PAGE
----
Ogdensburg man survived 19,000-volt shock during tree-cutting accident

HUNTER — An Ogdensburg man is lucky to be alive after surviving 19,000 volts flowing through his body from a power line in a tree-cutting accident while working in Greene County last month.

The state Department of Environmental Conservation held a press conference June 7 to honor those first responders who helped save the life of Gary Measheaw, 24, Ogdensburg, on May 23, which included DEC forest rangers and deputies with the Greene County Sheriff’s Department.

Measheaw, an employee with the Larch Tree Service, was working on a site on the North Lake Road in the town of Hunter on May 23 when the incident occurred.

Greene County Sheriff Pete Kusminsky said that Measheaw was sharpening his chainsaw on a chipper trailer attached to a boom truck.

“The boom operator got too close to the power lines above and it energized the boom. Electricity traveled down the boom through the truck, through the trailer and unfortunately into the victim and eventually out to the ground through his foot. That’s 19,000.9 volts,” stated Kusminsky in the press conference. “When they arrived they found a male victim who was unconscious and unresponsive laying on the side of the road. After finding no breathing or no pulse, they immediately started CPR.”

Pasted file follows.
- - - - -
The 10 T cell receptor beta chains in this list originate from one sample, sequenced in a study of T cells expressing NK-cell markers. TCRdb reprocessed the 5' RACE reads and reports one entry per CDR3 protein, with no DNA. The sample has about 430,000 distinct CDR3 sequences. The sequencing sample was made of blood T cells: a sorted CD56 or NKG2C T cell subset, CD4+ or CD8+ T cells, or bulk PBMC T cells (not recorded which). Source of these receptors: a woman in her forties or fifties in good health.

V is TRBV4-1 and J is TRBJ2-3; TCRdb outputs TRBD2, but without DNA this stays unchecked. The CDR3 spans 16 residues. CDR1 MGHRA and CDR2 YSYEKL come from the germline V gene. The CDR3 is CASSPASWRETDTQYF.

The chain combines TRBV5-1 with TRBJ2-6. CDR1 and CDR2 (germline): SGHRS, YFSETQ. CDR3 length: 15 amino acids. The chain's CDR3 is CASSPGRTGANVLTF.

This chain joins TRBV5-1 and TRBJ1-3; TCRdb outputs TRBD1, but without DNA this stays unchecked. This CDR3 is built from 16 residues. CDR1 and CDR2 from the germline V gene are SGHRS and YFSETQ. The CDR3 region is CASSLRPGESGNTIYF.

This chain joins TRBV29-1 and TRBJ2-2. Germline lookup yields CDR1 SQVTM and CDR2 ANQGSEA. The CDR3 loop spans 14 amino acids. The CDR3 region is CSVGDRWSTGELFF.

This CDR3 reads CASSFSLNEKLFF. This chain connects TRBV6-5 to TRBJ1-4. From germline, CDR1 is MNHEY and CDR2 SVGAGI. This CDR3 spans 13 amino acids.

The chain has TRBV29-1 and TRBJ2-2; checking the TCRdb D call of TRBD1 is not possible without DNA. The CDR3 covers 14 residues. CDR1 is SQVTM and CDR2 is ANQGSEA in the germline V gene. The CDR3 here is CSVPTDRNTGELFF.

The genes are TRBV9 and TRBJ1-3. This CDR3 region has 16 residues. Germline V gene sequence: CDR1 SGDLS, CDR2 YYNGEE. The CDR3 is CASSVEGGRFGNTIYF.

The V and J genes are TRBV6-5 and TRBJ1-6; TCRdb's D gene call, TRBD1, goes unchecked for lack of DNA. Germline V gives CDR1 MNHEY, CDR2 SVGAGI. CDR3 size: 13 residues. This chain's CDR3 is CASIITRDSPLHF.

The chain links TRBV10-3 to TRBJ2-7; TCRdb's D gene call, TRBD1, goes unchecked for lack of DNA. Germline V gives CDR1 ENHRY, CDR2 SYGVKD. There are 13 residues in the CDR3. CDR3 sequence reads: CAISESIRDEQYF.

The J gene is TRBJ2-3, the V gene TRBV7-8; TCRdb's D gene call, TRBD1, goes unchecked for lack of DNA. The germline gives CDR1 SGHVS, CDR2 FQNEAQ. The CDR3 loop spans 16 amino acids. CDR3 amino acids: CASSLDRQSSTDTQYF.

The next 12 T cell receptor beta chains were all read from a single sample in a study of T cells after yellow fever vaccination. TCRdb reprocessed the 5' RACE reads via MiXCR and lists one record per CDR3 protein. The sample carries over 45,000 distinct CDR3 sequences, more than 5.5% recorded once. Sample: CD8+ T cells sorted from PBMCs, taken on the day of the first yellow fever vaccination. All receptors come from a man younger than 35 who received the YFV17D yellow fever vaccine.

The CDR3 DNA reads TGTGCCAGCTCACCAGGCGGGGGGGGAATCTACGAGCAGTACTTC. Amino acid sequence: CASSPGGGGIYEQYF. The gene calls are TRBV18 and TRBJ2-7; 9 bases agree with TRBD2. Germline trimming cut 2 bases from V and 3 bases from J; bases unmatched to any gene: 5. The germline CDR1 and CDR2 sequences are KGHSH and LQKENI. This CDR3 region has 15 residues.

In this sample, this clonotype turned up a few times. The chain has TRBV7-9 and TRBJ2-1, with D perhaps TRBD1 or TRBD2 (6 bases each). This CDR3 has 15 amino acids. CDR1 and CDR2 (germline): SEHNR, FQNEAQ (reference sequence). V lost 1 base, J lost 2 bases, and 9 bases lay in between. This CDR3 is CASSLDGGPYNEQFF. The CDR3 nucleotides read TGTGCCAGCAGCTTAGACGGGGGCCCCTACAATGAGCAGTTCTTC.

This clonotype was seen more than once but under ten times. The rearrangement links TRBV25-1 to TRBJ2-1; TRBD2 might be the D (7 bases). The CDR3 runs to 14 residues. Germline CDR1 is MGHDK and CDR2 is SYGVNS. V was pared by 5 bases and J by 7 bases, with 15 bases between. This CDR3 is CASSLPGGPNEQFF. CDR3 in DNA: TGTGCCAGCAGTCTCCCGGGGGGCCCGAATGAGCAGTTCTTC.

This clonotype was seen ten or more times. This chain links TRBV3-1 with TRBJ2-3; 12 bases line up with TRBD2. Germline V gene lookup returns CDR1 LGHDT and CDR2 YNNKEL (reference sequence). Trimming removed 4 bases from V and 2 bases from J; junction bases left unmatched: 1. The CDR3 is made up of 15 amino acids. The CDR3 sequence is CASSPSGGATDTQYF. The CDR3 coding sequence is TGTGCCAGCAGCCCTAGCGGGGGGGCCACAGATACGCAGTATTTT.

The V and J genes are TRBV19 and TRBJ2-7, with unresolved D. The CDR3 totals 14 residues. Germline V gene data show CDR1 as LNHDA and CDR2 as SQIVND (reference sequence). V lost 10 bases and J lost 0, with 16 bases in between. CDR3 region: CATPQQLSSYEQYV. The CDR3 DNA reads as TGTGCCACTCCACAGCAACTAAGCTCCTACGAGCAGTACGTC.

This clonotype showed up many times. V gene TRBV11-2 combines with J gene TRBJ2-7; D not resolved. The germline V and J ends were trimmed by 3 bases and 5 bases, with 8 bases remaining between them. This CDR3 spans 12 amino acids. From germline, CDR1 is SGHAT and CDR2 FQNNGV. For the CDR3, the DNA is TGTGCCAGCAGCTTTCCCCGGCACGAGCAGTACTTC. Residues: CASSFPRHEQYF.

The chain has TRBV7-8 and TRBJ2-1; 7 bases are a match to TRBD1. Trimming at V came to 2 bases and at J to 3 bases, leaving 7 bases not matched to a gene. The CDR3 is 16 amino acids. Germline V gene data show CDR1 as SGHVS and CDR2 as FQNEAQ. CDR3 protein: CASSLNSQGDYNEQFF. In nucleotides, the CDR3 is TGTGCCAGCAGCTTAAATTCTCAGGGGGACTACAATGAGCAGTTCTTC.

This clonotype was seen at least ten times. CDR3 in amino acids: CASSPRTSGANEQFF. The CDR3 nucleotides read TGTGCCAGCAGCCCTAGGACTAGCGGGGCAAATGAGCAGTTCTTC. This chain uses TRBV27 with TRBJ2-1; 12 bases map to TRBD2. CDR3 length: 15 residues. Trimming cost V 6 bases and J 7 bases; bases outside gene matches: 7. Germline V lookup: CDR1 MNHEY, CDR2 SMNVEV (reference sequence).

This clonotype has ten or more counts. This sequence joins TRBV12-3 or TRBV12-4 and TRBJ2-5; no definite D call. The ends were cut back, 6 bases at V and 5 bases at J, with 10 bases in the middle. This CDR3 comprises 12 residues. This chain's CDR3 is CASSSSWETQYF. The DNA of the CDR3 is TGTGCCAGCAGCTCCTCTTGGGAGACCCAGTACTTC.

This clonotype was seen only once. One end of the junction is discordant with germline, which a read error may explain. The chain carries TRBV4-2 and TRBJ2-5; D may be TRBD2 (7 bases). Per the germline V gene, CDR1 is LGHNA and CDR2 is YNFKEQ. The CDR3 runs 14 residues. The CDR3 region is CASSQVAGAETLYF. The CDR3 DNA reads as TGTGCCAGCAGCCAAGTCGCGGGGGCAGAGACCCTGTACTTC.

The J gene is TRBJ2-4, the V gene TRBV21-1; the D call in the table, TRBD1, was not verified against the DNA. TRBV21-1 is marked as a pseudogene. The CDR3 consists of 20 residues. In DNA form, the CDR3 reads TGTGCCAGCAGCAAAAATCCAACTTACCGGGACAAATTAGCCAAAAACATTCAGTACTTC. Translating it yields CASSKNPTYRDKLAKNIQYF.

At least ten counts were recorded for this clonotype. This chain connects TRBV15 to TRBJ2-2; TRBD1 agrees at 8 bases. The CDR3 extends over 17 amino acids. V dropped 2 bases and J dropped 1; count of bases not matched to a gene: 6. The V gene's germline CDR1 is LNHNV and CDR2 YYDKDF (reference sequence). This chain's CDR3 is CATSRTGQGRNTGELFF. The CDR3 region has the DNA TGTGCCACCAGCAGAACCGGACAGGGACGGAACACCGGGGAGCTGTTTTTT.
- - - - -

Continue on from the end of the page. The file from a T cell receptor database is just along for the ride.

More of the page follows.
DEC Forest Ranger Seamus Peterson was one of the first responders who worked on Measheaw.

“The only thing on my mind is doing anything in my power to try to resuscitate this individual,” said the forest ranger. “Once we started our compressions and the AED shocked him twice, I believe, his body had a positive response so once I saw that I saw a huge sense of relief.”

After his heart was restarted, he was flown to Westchester Medical Center in Valhalla for treatment.

“If not for the actions by Sheriff’s deputies and DEC personnel, The victim likely would not have survived this incident,” stated the sheriff.

During the press conference, Measheaw, who was sporting a walking boot for his injured foot, discussed the event.

“We specifically trim the trees that are on the power line. We have to trim them 10 feet back,” he said. “When I woke up I told my mother I knew I died, before anybody told me I died.”

He credits the first responders for him being alive today.

“It was a good thing they were there or I wouldn’t be here talking today,” stated Measheaw. “I’ve heard a lot that I am very lucky to be here.”

Peterson agrees.

“Him walking around when he had 20,000 volts running through his body is incredible,” stated the forest ranger.


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